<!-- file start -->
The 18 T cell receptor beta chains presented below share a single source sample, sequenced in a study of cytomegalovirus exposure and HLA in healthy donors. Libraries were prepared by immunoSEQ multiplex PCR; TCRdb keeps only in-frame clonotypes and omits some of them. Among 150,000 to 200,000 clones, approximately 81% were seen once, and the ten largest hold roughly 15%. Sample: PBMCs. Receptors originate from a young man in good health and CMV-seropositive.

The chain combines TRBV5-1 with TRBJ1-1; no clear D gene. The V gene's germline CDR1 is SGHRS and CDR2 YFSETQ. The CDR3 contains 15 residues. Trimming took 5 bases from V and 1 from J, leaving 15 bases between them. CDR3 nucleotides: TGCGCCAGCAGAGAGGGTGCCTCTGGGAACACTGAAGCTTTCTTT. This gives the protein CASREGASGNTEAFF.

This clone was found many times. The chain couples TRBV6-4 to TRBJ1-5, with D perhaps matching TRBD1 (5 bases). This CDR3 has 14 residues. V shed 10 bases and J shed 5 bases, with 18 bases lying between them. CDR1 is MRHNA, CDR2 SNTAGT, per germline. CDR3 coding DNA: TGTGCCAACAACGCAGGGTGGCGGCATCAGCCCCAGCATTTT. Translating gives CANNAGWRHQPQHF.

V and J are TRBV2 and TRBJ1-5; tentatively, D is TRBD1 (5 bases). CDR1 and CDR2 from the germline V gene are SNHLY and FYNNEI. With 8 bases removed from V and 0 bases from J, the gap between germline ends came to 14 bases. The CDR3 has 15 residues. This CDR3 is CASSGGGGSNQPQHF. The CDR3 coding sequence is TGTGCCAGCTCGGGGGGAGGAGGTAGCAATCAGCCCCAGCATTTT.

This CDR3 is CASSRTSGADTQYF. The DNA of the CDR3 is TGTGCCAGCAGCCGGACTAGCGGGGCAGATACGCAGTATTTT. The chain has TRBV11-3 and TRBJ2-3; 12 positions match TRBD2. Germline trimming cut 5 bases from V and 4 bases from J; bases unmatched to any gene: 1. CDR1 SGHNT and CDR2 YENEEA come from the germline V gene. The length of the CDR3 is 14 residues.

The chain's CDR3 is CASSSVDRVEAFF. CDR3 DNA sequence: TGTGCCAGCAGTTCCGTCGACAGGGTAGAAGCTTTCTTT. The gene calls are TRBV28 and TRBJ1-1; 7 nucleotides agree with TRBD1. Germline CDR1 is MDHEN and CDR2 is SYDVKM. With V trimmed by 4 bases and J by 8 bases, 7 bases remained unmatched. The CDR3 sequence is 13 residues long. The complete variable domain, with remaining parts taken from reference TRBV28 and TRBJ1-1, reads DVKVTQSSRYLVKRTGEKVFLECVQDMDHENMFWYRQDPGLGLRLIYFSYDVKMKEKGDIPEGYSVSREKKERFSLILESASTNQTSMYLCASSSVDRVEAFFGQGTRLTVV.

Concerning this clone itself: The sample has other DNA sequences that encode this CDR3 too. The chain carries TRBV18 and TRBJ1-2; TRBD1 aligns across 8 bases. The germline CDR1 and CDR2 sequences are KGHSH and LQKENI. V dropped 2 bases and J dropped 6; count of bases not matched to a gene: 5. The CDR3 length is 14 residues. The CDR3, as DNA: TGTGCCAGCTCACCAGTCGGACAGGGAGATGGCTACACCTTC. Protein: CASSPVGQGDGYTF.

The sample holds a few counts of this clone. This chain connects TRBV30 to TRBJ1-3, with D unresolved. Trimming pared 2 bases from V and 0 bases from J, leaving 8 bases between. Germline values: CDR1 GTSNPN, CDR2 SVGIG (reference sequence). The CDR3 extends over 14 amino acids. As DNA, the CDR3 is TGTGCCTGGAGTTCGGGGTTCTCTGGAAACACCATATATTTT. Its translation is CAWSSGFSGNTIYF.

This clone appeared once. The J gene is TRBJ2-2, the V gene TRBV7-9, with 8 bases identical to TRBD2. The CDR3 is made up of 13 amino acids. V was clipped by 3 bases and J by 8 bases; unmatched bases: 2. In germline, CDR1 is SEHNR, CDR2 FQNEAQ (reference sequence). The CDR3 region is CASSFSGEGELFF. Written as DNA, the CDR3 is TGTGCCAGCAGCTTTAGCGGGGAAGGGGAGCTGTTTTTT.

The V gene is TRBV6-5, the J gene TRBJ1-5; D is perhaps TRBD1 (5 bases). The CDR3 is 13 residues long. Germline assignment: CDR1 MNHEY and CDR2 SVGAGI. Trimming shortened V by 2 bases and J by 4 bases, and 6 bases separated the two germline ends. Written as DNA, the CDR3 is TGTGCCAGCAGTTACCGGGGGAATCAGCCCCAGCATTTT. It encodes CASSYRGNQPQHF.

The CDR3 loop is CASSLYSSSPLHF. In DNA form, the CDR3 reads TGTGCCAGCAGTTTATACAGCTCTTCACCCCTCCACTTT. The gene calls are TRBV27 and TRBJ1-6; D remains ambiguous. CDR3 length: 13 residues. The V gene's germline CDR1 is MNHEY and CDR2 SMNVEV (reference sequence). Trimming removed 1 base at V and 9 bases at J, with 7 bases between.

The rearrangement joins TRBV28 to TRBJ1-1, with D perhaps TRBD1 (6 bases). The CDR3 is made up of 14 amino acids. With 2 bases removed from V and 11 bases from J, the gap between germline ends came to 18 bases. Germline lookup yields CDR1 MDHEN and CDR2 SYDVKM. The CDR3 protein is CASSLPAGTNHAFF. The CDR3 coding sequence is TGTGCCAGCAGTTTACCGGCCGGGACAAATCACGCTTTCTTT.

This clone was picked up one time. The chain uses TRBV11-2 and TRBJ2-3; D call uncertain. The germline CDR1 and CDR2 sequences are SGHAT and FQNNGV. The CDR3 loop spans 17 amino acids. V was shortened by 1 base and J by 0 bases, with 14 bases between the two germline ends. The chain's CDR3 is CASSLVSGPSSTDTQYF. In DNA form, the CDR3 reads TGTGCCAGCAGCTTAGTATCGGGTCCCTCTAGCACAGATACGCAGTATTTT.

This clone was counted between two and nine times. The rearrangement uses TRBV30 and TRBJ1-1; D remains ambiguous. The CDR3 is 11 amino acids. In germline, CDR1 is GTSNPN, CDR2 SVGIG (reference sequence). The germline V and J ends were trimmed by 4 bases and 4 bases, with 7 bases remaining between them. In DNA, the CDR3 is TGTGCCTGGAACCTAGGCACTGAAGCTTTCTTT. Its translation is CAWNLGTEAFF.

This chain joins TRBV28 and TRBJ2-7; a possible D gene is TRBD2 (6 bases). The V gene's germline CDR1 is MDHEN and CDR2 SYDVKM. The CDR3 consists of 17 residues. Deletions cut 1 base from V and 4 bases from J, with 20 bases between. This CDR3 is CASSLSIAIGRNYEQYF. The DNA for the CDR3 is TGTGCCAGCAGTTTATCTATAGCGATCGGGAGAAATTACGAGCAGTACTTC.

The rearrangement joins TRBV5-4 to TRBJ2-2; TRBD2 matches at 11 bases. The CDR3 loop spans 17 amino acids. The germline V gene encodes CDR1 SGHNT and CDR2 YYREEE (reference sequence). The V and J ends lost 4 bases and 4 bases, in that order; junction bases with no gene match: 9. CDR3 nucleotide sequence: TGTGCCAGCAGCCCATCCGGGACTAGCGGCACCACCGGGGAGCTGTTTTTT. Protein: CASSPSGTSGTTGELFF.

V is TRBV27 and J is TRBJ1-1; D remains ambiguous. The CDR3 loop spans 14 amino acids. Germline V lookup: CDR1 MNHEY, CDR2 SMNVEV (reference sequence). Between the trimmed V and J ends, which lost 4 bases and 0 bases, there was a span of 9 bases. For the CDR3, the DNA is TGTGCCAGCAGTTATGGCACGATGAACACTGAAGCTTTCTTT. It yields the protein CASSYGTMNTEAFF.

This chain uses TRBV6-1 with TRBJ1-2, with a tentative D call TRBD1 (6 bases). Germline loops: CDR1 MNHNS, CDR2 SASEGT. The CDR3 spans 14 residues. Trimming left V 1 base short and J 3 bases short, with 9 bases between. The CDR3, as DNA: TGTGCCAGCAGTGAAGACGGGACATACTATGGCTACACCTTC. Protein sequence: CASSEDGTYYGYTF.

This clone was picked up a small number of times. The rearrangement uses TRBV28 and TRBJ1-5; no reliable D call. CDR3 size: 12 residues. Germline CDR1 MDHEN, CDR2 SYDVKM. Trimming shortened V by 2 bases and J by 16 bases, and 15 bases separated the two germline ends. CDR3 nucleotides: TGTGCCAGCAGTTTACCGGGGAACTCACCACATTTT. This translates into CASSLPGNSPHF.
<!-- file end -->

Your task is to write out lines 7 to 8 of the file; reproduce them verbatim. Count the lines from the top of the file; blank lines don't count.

Concerning this clone itself: The sample has other DNA sequences that encode this CDR3 too. The chain carries TRBV18 and TRBJ1-2; TRBD1 aligns across 8 bases. The germline CDR1 and CDR2 sequences are KGHSH and LQKENI. V dropped 2 bases and J dropped 6; count of bases not matched to a gene: 5. The CDR3 length is 14 residues. The CDR3, as DNA: TGTGCCAGCTCACCAGTCGGACAGGGAGATGGCTACACCTTC. Protein: CASSPVGQGDGYTF.

The sample holds a few counts of this clone. This chain connects TRBV30 to TRBJ1-3, with D unresolved. Trimming pared 2 bases from V and 0 bases from J, leaving 8 bases between. Germline values: CDR1 GTSNPN, CDR2 SVGIG (reference sequence). The CDR3 extends over 14 amino acids. As DNA, the CDR3 is TGTGCCTGGAGTTCGGGGTTCTCTGGAAACACCATATATTTT. Its translation is CAWSSGFSGNTIYF.